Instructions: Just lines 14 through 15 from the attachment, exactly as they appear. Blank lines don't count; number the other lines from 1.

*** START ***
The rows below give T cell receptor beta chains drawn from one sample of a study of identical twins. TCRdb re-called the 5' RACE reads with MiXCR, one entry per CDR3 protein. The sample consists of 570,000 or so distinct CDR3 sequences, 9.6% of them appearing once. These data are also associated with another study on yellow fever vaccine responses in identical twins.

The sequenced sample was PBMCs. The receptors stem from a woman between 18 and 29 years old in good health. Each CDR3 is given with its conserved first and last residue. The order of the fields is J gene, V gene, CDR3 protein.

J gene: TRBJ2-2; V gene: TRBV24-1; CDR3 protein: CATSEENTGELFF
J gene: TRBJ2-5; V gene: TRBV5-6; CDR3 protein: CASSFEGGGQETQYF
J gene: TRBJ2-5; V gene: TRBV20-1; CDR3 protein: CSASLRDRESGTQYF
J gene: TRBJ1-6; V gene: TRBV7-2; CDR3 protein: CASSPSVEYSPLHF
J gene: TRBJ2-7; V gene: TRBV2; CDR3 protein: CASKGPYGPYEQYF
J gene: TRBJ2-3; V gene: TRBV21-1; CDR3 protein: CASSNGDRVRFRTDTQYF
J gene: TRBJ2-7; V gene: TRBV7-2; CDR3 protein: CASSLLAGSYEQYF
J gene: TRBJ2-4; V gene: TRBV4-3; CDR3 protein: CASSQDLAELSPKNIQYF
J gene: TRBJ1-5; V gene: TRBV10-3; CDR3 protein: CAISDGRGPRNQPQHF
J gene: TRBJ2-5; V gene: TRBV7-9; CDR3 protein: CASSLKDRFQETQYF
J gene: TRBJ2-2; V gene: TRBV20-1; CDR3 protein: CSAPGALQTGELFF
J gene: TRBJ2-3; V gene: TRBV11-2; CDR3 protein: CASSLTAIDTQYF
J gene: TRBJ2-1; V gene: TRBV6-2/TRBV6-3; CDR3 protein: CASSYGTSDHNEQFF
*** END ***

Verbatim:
J gene: TRBJ2-3; V gene: TRBV11-2; CDR3 protein: CASSLTAIDTQYF
J gene: TRBJ2-1; V gene: TRBV6-2/TRBV6-3; CDR3 protein: CASSYGTSDHNEQFF